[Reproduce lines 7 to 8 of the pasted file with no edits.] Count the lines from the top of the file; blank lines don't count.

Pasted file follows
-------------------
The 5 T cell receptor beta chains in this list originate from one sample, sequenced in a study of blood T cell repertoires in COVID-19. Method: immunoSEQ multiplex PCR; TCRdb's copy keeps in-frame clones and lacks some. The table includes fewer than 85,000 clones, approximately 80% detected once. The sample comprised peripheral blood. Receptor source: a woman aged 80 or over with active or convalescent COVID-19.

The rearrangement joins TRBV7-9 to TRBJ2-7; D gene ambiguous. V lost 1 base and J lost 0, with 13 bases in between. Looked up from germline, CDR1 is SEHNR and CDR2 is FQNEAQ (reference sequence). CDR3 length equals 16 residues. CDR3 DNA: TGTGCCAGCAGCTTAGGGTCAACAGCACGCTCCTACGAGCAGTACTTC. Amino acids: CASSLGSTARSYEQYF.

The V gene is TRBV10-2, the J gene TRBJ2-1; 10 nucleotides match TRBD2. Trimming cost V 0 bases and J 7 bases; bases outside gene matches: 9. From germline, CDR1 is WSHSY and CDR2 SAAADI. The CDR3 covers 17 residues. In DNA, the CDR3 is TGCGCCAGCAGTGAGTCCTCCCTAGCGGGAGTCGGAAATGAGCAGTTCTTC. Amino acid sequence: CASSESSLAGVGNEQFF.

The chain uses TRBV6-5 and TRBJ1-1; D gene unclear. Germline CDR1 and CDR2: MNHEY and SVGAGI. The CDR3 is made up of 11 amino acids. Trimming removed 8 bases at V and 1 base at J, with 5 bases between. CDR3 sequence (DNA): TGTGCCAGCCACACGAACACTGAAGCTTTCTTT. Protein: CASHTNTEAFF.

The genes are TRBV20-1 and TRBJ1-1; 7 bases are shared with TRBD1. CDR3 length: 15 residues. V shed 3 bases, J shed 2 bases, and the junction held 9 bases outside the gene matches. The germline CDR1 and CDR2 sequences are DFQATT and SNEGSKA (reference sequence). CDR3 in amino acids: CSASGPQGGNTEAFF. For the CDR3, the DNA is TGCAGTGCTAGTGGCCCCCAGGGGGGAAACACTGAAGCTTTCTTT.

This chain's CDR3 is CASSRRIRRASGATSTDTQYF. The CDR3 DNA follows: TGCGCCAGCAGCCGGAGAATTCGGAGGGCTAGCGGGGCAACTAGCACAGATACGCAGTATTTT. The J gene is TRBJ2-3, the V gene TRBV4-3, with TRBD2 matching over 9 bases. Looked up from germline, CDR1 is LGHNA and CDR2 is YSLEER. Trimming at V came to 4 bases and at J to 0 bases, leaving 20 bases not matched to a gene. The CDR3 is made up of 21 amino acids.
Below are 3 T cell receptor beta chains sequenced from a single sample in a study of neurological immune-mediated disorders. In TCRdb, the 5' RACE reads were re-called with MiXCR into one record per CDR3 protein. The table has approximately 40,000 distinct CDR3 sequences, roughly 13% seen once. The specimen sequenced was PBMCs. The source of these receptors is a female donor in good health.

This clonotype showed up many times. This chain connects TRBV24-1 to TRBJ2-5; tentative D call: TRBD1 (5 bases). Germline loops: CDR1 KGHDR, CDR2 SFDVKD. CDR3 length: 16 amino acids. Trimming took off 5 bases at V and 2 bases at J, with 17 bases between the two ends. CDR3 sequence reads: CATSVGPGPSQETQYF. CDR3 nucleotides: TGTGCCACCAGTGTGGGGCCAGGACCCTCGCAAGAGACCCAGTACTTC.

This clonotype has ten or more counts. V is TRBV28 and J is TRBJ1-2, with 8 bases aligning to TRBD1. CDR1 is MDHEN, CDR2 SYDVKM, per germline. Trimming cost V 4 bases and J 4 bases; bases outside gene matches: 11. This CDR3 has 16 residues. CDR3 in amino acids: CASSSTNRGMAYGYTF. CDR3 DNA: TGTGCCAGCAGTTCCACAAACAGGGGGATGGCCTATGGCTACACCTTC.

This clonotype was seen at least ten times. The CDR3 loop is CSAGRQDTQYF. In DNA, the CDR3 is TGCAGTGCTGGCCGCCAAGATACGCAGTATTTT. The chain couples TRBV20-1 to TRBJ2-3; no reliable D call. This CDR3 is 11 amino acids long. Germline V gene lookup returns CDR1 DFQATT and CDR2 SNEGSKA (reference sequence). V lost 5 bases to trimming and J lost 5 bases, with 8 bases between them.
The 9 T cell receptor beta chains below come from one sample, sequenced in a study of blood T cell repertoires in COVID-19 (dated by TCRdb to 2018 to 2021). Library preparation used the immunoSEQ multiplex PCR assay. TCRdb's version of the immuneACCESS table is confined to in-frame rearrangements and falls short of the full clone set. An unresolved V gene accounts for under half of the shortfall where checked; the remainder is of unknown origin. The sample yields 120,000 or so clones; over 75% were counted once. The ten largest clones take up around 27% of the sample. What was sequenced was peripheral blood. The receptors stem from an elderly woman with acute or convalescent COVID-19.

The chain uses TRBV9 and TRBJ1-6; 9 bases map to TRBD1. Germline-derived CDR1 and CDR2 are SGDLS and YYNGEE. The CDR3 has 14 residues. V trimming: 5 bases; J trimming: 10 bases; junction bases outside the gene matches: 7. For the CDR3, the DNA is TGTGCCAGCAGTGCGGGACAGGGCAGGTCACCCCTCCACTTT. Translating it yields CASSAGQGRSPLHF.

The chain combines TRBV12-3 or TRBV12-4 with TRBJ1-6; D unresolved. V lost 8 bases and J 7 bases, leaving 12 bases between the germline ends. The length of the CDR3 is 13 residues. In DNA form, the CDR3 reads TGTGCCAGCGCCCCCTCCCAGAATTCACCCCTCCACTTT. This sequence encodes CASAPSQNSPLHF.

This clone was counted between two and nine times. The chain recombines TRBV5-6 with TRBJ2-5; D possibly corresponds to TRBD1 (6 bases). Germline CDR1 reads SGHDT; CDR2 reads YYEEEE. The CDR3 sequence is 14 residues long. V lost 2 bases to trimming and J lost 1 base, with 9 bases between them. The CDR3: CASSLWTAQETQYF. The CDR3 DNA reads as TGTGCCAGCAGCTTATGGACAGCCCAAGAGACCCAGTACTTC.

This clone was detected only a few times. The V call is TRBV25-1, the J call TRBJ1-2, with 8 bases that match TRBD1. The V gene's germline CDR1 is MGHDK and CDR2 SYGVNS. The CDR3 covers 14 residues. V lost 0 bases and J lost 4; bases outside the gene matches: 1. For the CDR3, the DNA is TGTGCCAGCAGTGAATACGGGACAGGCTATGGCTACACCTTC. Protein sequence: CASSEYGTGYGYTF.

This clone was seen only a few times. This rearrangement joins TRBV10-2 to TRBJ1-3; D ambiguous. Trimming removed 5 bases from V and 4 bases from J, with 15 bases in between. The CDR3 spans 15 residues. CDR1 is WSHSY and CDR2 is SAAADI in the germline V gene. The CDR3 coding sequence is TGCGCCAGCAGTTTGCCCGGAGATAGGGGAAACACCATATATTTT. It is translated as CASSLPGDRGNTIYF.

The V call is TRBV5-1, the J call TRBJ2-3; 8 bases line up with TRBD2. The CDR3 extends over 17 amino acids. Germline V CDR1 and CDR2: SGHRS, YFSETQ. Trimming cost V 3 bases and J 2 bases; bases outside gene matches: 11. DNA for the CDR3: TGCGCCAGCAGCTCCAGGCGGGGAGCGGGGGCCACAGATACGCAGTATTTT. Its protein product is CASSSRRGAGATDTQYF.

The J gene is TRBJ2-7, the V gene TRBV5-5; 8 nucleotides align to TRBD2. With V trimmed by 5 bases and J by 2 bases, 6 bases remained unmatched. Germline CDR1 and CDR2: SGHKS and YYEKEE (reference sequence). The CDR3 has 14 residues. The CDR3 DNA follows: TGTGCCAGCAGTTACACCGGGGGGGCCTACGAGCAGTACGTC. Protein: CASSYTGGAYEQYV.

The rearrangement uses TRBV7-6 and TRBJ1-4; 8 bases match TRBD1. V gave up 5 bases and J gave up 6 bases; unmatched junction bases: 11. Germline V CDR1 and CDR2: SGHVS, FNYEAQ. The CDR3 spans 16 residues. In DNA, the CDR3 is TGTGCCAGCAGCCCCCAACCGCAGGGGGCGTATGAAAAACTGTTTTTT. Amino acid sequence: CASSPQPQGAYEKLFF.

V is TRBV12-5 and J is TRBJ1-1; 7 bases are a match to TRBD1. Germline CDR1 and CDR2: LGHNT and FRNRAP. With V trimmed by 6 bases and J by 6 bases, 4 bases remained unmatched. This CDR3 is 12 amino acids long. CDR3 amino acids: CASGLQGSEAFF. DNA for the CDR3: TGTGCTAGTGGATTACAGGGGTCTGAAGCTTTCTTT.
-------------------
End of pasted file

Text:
Below are 3 T cell receptor beta chains sequenced from a single sample in a study of neurological immune-mediated disorders. In TCRdb, the 5' RACE reads were re-called with MiXCR into one record per CDR3 protein. The table has approximately 40,000 distinct CDR3 sequences, roughly 13% seen once. The specimen sequenced was PBMCs. The source of these receptors is a female donor in good health.

This clonotype showed up many times. This chain connects TRBV24-1 to TRBJ2-5; tentative D call: TRBD1 (5 bases). Germline loops: CDR1 KGHDR, CDR2 SFDVKD. CDR3 length: 16 amino acids. Trimming took off 5 bases at V and 2 bases at J, with 17 bases between the two ends. CDR3 sequence reads: CATSVGPGPSQETQYF. CDR3 nucleotides: TGTGCCACCAGTGTGGGGCCAGGACCCTCGCAAGAGACCCAGTACTTC.